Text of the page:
While radiometric systems have a high initial investment, the long-term reliability of this instrumentation solution drastically reduces downtime. Modern technology minimises radiation concerns as very low nuclear source activities are required. Additionally, reputable vendors today offer a single device that can measure level, interface and density, thereby reducing the investment in spare parts.

Guided radar

Level measurement with guided radar operates using high-frequency radar (electromagnetic) impulses which are guided along a wave guide, a suspended conductive rod or rope. When the impulse reaches the surface of a medium, the change of the electrical impedance causes part of the energy to be reflected. The measured time of flight between emitting and receiving of the impulse is directly proportional to the distance between the measuring instrument and the product surface.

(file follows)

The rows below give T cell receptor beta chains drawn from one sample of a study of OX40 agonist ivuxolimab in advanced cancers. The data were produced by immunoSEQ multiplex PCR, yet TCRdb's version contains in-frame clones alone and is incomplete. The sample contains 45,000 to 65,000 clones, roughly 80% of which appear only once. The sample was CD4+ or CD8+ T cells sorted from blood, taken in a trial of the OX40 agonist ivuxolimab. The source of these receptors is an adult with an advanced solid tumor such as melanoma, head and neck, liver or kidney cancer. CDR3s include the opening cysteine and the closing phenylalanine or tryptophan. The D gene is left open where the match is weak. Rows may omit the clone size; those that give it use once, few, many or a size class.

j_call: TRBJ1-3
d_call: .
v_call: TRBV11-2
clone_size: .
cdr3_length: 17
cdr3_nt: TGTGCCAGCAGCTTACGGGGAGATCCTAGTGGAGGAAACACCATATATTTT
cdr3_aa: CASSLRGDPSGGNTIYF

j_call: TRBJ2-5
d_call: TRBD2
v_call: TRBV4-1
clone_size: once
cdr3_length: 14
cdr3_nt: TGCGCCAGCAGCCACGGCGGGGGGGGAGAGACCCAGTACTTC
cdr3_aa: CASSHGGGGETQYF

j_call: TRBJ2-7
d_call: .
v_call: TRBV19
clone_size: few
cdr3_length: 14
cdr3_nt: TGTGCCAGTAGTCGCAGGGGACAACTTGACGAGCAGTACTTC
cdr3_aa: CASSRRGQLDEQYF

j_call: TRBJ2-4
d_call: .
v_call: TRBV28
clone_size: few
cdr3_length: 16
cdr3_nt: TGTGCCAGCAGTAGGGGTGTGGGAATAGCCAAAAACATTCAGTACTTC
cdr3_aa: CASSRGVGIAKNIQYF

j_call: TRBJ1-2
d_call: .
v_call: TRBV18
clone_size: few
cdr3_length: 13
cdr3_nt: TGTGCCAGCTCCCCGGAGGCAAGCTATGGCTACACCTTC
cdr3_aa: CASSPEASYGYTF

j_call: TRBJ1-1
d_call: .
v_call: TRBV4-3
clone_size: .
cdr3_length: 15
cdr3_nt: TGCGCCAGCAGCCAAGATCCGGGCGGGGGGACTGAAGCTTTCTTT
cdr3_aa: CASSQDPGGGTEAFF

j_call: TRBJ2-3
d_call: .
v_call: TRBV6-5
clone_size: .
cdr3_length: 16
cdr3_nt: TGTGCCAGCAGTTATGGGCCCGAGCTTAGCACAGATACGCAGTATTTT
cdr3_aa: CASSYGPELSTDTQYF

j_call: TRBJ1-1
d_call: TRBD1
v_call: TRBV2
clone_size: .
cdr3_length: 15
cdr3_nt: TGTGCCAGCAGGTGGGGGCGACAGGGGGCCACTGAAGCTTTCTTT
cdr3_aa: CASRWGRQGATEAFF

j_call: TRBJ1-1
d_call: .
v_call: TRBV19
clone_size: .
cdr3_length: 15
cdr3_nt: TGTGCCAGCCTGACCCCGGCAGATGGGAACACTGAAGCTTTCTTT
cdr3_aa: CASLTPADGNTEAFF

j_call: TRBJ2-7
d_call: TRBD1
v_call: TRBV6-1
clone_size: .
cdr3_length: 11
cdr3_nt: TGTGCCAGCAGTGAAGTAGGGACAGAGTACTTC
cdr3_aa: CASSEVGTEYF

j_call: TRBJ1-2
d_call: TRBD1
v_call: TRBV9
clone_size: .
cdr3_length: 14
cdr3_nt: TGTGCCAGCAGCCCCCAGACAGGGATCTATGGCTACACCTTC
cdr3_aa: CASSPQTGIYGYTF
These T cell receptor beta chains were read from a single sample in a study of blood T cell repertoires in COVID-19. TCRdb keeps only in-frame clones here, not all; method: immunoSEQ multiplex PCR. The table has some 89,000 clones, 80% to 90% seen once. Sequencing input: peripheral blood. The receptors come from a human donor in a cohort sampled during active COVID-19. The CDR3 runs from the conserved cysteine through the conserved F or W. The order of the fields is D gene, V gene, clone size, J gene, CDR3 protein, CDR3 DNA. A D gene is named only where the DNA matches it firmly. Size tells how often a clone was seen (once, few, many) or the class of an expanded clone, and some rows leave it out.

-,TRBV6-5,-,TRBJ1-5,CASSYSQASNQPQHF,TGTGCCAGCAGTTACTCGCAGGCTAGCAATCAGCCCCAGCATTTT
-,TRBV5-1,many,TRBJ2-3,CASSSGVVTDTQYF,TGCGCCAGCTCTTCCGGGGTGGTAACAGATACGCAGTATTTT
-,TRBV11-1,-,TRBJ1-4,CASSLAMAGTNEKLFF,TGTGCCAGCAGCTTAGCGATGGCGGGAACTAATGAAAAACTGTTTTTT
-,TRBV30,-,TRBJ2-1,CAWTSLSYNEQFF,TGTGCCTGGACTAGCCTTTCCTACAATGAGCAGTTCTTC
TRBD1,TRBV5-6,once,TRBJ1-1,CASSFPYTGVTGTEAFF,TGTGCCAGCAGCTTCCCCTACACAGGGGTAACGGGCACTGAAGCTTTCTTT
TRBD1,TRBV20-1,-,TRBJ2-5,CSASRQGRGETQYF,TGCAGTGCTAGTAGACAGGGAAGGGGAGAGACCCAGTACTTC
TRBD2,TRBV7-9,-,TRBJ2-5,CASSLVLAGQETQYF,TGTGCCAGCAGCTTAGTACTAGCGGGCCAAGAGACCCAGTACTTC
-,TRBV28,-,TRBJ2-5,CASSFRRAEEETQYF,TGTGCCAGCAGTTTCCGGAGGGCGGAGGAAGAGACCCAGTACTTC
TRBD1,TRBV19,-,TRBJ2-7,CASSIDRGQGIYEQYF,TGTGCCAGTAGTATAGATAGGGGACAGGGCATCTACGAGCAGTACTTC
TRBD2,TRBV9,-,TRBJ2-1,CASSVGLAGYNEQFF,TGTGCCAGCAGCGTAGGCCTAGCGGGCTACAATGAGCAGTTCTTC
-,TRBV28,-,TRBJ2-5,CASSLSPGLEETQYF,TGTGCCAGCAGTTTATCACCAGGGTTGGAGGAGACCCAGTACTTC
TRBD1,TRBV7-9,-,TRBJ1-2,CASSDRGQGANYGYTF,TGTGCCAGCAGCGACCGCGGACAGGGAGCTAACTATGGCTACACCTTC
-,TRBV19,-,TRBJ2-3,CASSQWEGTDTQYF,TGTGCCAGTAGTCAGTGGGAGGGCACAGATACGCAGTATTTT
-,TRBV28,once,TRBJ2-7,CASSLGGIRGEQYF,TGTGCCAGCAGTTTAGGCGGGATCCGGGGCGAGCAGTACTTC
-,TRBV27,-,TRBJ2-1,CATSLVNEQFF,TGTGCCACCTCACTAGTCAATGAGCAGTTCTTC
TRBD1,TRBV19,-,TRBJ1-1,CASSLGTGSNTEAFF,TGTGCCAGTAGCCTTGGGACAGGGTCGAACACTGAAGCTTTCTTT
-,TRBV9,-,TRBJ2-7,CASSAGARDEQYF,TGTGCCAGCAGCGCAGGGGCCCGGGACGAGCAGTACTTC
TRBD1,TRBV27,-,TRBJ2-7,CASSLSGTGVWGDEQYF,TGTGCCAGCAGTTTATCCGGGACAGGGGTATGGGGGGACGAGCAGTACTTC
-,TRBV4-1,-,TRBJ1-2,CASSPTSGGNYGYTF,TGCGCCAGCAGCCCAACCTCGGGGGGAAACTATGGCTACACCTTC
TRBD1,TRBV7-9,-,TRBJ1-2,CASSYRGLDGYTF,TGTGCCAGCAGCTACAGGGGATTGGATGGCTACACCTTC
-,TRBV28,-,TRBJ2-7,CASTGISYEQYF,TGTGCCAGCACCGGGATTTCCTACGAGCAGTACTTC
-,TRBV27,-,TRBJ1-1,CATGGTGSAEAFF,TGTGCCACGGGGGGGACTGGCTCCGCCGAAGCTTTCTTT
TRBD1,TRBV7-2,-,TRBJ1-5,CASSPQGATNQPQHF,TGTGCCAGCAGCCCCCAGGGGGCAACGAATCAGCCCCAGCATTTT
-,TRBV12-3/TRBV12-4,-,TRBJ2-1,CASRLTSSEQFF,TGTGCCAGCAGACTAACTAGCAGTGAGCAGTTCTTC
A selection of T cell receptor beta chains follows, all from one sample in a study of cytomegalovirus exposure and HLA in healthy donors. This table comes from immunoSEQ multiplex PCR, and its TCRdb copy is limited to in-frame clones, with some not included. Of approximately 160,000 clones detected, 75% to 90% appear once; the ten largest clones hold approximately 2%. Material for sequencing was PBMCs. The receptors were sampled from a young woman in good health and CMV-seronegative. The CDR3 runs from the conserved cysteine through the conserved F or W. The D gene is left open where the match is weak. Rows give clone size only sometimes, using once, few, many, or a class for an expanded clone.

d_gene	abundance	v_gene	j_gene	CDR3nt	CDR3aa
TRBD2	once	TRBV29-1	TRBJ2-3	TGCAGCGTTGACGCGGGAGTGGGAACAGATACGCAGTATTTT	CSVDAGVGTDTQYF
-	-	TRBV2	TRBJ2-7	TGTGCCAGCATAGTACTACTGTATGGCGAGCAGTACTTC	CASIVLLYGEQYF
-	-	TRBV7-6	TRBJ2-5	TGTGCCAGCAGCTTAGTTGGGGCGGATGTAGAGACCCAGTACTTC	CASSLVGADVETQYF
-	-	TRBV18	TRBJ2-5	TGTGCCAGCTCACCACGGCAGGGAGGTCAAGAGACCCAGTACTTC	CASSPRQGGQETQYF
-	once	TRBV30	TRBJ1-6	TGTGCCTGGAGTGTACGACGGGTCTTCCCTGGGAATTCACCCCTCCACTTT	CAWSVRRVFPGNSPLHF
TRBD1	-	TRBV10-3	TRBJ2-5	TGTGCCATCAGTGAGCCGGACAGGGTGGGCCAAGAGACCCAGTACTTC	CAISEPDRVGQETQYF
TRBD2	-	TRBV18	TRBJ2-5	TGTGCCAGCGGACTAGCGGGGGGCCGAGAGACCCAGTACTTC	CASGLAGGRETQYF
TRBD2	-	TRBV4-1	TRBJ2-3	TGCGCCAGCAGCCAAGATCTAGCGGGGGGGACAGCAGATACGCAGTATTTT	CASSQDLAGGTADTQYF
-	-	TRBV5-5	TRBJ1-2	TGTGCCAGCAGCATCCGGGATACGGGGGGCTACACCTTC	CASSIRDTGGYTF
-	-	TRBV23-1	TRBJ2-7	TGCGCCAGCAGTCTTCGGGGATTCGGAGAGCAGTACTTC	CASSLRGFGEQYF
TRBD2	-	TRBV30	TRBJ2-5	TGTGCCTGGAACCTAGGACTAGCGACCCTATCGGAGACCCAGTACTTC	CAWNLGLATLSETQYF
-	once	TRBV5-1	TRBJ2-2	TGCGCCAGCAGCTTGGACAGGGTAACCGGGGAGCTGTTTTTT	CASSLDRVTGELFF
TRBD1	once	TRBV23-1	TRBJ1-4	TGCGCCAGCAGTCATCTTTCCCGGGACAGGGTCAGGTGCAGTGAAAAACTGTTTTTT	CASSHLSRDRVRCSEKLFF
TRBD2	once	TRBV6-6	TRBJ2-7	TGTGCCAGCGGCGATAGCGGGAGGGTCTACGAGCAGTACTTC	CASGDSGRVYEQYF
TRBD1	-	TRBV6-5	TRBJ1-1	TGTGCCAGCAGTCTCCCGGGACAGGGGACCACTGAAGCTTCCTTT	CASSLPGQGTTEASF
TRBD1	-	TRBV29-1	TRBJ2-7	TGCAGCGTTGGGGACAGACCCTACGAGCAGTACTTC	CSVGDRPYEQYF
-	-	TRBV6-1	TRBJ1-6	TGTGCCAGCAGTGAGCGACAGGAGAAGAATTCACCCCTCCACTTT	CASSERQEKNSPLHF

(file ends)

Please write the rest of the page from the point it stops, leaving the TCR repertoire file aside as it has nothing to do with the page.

Only a part of the radar impulse is reflected by the medium surface. The remaining energy penetrates through the medium and part of it is reflected once it reaches the surface of another medium further down. This effect is used for interface measurement with guided radar.

This technology does have some boundary conditions which need to be satisfied for reliable measurements. These are:

  • The dielectric constant (εr) of the upper medium has to be known, needs to be <10 and needs to remain constant. It must also always be >60 mm thick.
  • The difference in εr between the media has to be >10.
  • Emulsions layers need to be <50 mm thick.

Figure 5: Interface measurement using guided radar.

Although the boundary conditions are strict, guided radar offers the following advantages:

  • No wet calibration required.
  • Independent of medium density.
  • Direct replacement of mechanical displacers in the existing chamber.


There is no universal technology that covers all interface applications, highlighting the importance of the correct selection to provide best performance with optimised cost of ownership.

Endress+Hauser Australia Pty Ltd